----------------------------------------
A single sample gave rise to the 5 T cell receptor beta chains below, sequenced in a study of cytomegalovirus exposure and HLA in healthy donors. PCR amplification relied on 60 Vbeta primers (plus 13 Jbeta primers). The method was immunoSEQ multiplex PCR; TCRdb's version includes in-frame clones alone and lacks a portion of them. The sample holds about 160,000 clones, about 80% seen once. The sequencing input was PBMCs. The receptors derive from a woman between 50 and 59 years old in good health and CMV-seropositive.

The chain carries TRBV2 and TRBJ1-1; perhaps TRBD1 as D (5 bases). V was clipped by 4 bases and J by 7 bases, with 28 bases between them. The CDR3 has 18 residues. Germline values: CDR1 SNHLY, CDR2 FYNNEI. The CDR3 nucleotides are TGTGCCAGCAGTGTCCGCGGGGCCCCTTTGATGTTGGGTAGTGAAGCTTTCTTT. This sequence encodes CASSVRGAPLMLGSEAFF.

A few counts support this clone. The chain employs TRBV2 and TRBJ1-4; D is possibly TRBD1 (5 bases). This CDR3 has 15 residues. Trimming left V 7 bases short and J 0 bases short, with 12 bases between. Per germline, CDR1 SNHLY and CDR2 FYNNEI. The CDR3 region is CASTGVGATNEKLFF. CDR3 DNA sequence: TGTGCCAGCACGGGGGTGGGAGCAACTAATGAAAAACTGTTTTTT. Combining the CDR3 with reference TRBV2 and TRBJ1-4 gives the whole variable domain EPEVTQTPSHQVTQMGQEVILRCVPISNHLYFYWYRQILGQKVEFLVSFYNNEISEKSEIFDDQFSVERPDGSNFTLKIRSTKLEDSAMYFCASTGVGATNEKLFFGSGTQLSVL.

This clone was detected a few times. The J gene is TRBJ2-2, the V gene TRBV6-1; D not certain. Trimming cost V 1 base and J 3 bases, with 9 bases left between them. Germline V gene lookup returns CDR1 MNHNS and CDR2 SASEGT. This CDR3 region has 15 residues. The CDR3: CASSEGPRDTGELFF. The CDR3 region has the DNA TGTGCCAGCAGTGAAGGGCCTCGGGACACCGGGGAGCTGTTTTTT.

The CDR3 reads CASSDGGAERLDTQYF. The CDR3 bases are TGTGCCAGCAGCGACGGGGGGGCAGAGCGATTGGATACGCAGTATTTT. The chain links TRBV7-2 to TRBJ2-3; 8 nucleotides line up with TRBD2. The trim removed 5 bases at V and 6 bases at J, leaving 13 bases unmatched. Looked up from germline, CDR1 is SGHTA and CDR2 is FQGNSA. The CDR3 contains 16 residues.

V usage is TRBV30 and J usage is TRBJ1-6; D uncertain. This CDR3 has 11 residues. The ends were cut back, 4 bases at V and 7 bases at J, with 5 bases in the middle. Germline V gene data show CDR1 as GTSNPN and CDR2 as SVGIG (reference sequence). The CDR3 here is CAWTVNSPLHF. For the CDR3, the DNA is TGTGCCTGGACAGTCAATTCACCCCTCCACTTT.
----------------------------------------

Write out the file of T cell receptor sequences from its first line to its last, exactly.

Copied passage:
A single sample gave rise to the 5 T cell receptor beta chains below, sequenced in a study of cytomegalovirus exposure and HLA in healthy donors. PCR amplification relied on 60 Vbeta primers (plus 13 Jbeta primers). The method was immunoSEQ multiplex PCR; TCRdb's version includes in-frame clones alone and lacks a portion of them. The sample holds about 160,000 clones, about 80% seen once. The sequencing input was PBMCs. The receptors derive from a woman between 50 and 59 years old in good health and CMV-seropositive.

The chain carries TRBV2 and TRBJ1-1; perhaps TRBD1 as D (5 bases). V was clipped by 4 bases and J by 7 bases, with 28 bases between them. The CDR3 has 18 residues. Germline values: CDR1 SNHLY, CDR2 FYNNEI. The CDR3 nucleotides are TGTGCCAGCAGTGTCCGCGGGGCCCCTTTGATGTTGGGTAGTGAAGCTTTCTTT. This sequence encodes CASSVRGAPLMLGSEAFF.

A few counts support this clone. The chain employs TRBV2 and TRBJ1-4; D is possibly TRBD1 (5 bases). This CDR3 has 15 residues. Trimming left V 7 bases short and J 0 bases short, with 12 bases between. Per germline, CDR1 SNHLY and CDR2 FYNNEI. The CDR3 region is CASTGVGATNEKLFF. CDR3 DNA sequence: TGTGCCAGCACGGGGGTGGGAGCAACTAATGAAAAACTGTTTTTT. Combining the CDR3 with reference TRBV2 and TRBJ1-4 gives the whole variable domain EPEVTQTPSHQVTQMGQEVILRCVPISNHLYFYWYRQILGQKVEFLVSFYNNEISEKSEIFDDQFSVERPDGSNFTLKIRSTKLEDSAMYFCASTGVGATNEKLFFGSGTQLSVL.

This clone was detected a few times. The J gene is TRBJ2-2, the V gene TRBV6-1; D not certain. Trimming cost V 1 base and J 3 bases, with 9 bases left between them. Germline V gene lookup returns CDR1 MNHNS and CDR2 SASEGT. This CDR3 region has 15 residues. The CDR3: CASSEGPRDTGELFF. The CDR3 region has the DNA TGTGCCAGCAGTGAAGGGCCTCGGGACACCGGGGAGCTGTTTTTT.

The CDR3 reads CASSDGGAERLDTQYF. The CDR3 bases are TGTGCCAGCAGCGACGGGGGGGCAGAGCGATTGGATACGCAGTATTTT. The chain links TRBV7-2 to TRBJ2-3; 8 nucleotides line up with TRBD2. The trim removed 5 bases at V and 6 bases at J, leaving 13 bases unmatched. Looked up from germline, CDR1 is SGHTA and CDR2 is FQGNSA. The CDR3 contains 16 residues.

V usage is TRBV30 and J usage is TRBJ1-6; D uncertain. This CDR3 has 11 residues. The ends were cut back, 4 bases at V and 7 bases at J, with 5 bases in the middle. Germline V gene data show CDR1 as GTSNPN and CDR2 as SVGIG (reference sequence). The CDR3 here is CAWTVNSPLHF. For the CDR3, the DNA is TGTGCCTGGACAGTCAATTCACCCCTCCACTTT.